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So I have a c program called "hello.c" that does nothing but "exit(2)" at the end. And I tried to run it in my child process, and then pass the return value into my parent process and print the appropriate messages. But somehow the program always exit at 0 and print the "exit at 0" message. Can someone tell me why?

pid_t pid;
int status;

pid = fork(); 

if (pid == -1){
    perror("fork");
    exit(1);
} 
if (pid >0){
    /*abusive parents*/
    waitpid(pid, &status, 0);

    if(WEXITSTATUS(status)==3){
        printf("exit at 3\n");
    }
    if(WEXITSTATUS(status)==2){
        printf("exit at 2\n");
    }
    if(!(WEXITSTATUS(status))){
        printf("exit at 0\n");
    }

}
else{
    /*stupid child*/
    execlp("hello.c",NULL);
}


return 0;}

Here is the hello.c:

int main(void){
   int teemo=0;

   exit(2);
}
share|improve this question
    
You don't run a C program, you run the compiled executable... So execlp("hello.c",NULL) should be execlp("hello.bin",NULL) –  Basile Starynkevitch Mar 3 at 6:23
    
@BasileStarynkevitch Still getting 0 though. Do I have to compiled that c program first? –  user3300198 Mar 3 at 6:26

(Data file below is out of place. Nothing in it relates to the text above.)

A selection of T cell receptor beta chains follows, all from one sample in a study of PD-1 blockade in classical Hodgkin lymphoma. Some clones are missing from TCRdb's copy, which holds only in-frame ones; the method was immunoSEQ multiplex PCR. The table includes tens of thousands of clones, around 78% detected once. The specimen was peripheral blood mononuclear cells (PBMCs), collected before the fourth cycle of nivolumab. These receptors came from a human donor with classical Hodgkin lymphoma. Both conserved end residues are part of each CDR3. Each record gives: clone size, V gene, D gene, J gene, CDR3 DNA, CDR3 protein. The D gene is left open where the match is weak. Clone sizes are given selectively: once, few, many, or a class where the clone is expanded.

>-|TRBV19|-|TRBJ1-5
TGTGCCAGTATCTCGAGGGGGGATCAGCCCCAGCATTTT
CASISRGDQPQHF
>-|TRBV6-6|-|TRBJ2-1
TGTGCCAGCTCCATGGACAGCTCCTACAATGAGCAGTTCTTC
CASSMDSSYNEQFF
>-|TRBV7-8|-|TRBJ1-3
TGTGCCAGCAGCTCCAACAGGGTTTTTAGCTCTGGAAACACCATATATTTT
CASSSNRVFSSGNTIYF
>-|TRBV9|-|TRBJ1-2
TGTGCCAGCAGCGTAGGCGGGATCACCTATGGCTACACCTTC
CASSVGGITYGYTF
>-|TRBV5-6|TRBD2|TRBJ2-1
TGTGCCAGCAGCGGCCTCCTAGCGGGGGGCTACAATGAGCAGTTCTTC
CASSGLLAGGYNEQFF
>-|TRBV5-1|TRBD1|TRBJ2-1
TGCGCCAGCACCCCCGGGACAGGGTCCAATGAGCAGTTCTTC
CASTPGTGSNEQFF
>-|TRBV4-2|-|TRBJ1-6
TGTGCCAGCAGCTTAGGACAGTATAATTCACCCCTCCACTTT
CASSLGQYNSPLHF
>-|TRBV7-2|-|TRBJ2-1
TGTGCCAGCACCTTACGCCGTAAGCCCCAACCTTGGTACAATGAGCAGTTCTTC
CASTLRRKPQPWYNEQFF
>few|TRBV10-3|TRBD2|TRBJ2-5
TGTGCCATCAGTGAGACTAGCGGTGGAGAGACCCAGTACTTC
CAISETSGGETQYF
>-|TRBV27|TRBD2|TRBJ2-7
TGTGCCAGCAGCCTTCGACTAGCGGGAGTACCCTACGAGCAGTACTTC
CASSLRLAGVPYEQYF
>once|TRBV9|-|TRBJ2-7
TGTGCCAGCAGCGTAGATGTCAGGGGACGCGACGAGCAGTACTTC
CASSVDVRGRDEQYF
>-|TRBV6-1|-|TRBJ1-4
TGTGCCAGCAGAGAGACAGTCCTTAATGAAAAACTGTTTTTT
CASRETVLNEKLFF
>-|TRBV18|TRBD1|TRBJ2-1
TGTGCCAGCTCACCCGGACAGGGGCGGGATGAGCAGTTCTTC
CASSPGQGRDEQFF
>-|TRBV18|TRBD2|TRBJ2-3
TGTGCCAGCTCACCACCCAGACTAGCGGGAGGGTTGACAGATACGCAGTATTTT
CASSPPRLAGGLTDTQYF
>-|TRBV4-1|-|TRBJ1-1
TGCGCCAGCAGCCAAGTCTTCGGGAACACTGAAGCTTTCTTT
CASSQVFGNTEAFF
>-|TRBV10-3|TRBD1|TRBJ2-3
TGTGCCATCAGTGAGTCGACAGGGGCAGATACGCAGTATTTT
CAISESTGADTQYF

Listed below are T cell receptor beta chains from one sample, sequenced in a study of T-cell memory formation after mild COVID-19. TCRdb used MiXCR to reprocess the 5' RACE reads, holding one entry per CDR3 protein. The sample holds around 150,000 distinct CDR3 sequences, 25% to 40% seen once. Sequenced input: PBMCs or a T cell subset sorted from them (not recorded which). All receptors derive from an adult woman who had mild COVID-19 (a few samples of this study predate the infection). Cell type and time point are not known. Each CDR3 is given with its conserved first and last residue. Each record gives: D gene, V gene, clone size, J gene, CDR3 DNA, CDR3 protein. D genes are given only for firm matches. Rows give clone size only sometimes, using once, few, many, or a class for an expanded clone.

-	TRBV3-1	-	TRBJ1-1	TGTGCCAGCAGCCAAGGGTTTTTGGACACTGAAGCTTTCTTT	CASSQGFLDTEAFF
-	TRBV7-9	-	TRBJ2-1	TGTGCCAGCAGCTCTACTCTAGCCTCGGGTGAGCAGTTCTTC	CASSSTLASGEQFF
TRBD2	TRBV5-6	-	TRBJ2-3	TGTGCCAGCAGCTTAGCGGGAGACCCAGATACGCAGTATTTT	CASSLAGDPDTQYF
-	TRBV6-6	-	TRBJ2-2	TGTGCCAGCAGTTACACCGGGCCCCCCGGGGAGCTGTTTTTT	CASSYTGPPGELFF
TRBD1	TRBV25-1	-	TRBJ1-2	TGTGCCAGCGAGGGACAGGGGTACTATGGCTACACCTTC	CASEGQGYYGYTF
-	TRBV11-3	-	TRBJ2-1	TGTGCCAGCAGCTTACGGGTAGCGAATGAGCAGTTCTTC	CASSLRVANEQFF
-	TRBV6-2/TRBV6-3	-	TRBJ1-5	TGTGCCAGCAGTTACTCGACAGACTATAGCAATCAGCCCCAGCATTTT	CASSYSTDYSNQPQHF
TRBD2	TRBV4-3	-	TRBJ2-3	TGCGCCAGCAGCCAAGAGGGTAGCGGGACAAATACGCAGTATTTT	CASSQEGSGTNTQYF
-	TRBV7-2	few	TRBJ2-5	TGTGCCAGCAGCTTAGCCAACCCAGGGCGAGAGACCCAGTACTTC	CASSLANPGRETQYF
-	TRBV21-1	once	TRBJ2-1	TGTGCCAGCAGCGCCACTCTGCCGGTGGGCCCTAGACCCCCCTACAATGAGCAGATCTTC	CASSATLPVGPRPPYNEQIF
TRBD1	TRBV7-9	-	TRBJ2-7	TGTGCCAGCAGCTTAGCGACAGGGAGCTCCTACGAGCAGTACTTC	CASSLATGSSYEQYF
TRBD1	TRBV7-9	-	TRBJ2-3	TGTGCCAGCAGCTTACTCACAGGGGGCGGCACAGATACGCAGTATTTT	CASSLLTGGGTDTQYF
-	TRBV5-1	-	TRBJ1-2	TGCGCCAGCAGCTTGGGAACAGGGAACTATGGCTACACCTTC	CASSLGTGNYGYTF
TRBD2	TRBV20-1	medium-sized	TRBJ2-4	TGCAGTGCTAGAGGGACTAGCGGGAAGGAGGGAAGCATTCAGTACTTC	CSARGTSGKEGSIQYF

1  
If you are using an IDE, I suggest you stop using it for a while and switch to command-line tools. This should help you acquire some relevant intuition. –  n.m. Mar 3 at 6:55

3 Answers 3

up vote 1 down vote accepted

(Not only) to better understand what is happeing in your code, add error checking.

In your specific case add it at least to the call to execlp(). To do so first have a look at exec*()s documentation:

RETURN VALUE

The exec() functions only return if an error has have occurred. The return value is -1, and errno is set to indicate the error.

And then enhance your code to cover this case:

    ...
  }
  else /* child */
  {
    if (-1 == execlp("hello.c"))
    {
      perror("execlp() failed");
      return 1;
    }
  }

  return 0;
}

You will observer an error message regarding the call to execlp().

This dues to hello.c most probably not being an executable, but an ordinary text file, C-source.


Looking at the documentation closer one reads:

The list of arguments must be terminated by a null pointer, and, since these are variadic functions, this pointer must be cast (char *) NULL.

From this we learn that a call to the execl*() members of the exec*() family of functions shall always end like this:

execlp(..., (char *) NULL)
share|improve this answer

You cannot run a C source file, you need to compile (and link) it to generate an executable file, and run this file. Therefore, you should do something like

  1. Compiling hello.c first (I suppose you are using gcc)

    gcc -o hello hello.c
    
  2. Runing hello in your first program like this

    execlp("./hello", "hello", NULL);
    

Then you should get what you expected.

share|improve this answer

Just to add why its returning zero always in this case

This is because when execlp was failing and returning -1, parent process was using return value at the end of the main function i.e. 0 in this case. If you change this to 2 or 3 you will see program hitting that code with if check ==3 or ==2.

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